If the Hühnermensch actually is a bird-mammal hybrid, then at this distance in time, one can only speculate about what might have happened back in Taucha all those many years ago. Did a rooster wander into a rustic bedroom and sit for a time on the lap of his naked mistress? Perhaps Johanna Sophia Schmied was a member of a coven that engaged in dark orgiastic rites that resulted in a weird creature seeing the light of day? Or possibly one day while gathering eggs she had her hands full and placed some rooster-semen-coated eggs in her underpants to carry them back to the house? Whatever happened, it seems the Hühnermensch took flight from there.
Why would such hybrids occasionally occur? In certain distant crosses only a small percentage of inseminations result in a viable hybrid. This fact has been experimentally verified in crosses of commercial interest, such as chicken × turkey, a cross in which about 1000 inseminations are required to produce a single adult hybrid. The vast majority of hybrids from such crosses die at various stages of development before reaching maturity. Among mammals, such distant hybrids often abort or are stillborn. Among birds, they usually die in the egg. But some, very few, survive. Even from the present, extremely distant cross (human × chicken), viable mature hybrids have been reported (however dubiously). So it seems that it is not that distant hybrids are entirely impossible, but rather that they do occur, but with hybrids that reach advanced stages of development being produced at only at very low frequencies. One can speculate that this experimental observation may reflect the existence of an unrecognized underlying rescue mechanism that activates/deactivates portions of the hybrid genome at random, so that different individuals have different developmental programs, a mechanism actuated, perhaps, via random heterochromatization of various portions of the composite genome.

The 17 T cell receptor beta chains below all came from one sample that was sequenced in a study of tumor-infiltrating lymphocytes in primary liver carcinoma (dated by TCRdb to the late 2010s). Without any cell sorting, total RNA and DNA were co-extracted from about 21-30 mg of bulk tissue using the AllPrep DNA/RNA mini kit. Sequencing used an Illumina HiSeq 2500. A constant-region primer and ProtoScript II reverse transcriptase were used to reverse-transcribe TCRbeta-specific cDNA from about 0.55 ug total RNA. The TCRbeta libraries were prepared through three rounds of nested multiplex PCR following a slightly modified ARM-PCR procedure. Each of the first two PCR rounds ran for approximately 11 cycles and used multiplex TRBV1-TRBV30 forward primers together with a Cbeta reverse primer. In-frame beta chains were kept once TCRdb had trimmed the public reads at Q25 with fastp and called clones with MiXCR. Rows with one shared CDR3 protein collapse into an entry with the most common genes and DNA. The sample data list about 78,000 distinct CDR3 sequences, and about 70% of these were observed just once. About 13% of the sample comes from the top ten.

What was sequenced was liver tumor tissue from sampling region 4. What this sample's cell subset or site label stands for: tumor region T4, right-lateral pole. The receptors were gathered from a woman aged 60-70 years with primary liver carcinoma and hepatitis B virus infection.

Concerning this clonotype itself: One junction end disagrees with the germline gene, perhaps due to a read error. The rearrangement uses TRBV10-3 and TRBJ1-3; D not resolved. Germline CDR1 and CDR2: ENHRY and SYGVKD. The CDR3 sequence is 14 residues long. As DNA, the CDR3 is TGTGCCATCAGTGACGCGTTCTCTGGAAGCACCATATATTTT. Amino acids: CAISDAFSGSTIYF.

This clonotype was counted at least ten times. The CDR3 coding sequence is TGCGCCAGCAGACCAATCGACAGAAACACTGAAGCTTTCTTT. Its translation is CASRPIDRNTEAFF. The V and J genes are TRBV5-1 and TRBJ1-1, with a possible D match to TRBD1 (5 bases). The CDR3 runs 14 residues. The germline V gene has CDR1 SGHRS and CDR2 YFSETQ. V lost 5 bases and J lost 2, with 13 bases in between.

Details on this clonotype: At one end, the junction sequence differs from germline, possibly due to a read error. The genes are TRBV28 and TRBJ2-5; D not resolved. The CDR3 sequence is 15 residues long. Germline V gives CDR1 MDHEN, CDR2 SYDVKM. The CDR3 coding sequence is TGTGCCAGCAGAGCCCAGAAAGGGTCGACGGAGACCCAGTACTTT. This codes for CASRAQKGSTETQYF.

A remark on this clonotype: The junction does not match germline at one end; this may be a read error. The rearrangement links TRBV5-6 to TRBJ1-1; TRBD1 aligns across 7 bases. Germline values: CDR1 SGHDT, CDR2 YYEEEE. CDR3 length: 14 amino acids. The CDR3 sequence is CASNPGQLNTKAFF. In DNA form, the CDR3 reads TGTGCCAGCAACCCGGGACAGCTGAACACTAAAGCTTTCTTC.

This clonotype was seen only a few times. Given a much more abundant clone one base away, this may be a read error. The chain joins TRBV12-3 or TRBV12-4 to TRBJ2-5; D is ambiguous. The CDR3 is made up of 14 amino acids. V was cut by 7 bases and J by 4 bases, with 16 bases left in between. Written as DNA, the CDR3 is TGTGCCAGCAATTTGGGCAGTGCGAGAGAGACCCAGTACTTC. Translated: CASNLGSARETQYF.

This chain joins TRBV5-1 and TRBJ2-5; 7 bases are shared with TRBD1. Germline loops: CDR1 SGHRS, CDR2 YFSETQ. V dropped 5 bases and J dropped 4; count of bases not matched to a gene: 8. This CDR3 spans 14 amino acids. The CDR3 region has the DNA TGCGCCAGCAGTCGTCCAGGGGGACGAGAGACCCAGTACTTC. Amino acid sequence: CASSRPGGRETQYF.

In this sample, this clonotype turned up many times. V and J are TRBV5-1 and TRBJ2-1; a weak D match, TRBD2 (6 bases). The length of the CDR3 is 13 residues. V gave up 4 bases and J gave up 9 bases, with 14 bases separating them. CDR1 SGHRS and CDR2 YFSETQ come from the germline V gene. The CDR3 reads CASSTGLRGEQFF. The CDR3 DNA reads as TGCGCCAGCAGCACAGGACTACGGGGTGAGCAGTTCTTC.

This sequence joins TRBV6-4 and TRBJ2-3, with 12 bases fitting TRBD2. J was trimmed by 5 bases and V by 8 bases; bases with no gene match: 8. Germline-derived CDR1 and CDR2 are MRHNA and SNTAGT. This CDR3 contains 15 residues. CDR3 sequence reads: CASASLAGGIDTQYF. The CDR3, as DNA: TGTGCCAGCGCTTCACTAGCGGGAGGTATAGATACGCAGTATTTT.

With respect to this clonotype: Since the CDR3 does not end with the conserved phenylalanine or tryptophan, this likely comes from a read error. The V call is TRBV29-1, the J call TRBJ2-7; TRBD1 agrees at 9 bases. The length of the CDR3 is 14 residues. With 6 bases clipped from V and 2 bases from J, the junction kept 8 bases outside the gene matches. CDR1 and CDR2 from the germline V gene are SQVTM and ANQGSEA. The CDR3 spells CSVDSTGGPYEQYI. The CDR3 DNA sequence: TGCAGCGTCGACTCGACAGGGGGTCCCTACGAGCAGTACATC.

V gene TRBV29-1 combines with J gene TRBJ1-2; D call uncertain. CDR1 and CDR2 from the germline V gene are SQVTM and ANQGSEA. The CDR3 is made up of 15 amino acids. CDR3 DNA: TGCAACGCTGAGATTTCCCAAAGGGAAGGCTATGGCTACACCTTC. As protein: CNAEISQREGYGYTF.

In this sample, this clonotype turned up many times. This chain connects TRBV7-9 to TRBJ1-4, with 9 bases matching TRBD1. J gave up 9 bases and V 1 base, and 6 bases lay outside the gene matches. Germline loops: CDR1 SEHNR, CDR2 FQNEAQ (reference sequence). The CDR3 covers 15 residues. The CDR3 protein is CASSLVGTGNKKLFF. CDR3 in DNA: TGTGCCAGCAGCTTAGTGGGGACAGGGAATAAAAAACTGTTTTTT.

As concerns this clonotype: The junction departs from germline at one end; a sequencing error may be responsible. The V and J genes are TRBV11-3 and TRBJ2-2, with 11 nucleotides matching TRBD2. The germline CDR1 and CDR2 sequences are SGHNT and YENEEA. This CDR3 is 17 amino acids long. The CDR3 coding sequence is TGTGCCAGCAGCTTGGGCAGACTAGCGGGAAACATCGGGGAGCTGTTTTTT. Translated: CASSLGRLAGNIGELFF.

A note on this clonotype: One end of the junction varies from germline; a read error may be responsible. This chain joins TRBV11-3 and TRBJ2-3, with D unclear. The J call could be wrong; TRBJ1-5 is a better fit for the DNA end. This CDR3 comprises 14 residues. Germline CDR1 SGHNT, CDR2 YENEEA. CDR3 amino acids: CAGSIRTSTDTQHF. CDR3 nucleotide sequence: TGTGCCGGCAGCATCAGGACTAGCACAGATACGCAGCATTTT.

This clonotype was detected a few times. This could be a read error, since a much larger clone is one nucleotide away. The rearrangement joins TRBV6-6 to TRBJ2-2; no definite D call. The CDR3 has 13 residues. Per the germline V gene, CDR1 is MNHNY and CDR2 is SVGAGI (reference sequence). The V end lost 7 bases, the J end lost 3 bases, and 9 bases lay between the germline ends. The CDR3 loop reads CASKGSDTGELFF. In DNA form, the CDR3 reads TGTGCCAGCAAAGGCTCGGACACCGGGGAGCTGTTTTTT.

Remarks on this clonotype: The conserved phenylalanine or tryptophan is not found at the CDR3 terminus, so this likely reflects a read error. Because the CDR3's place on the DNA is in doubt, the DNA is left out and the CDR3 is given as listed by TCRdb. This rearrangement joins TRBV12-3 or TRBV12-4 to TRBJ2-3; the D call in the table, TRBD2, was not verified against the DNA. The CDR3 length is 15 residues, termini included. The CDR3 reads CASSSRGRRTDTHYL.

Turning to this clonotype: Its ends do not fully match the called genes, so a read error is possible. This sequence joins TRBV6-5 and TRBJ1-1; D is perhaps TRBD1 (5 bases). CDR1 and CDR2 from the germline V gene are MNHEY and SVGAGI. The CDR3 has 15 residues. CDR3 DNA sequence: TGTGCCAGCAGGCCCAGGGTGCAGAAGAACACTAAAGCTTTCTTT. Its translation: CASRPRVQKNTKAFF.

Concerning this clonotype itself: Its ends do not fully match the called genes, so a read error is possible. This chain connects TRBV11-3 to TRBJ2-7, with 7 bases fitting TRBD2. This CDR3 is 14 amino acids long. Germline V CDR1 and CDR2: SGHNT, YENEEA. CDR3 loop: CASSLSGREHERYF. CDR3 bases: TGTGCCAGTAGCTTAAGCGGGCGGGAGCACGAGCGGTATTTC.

Some very strange pairings can result from imprinting. When a newborn mammal or bird is exposed to some animal not of its own kind it may “imprint” on that animal, that is, later in life it may seek mates of that kind rather than its own, as a sexual partners. In connection with the present case, Hess (1959) reports that he imprinted a rooster on human beings by exposing him only to humans during the first month of life and keeping him strictly away from other chickens. As an adult, the rooster sought only human mates even when allowed access to hens. So one can think of various scenarios based on this knowledge: an accidentally imprinted rooster, an intoxicated or unconscious woman, and a very unusual mating.
At any rate, this specimen is a very interesting one and, given that it would no doubt be an F1 hybrid (if it is a hybrid at all), it would be very easy to detect its origins with genetic testing. One quick and easy method would be PCR amplification using human and chicken primers. As Cicero once said (De Officiis, I, 6),
We must not treat the unknown as known and too readily accept it. And he who wishes to avoid this error (as all should do) will devote both time and attention to the weighing of evidence.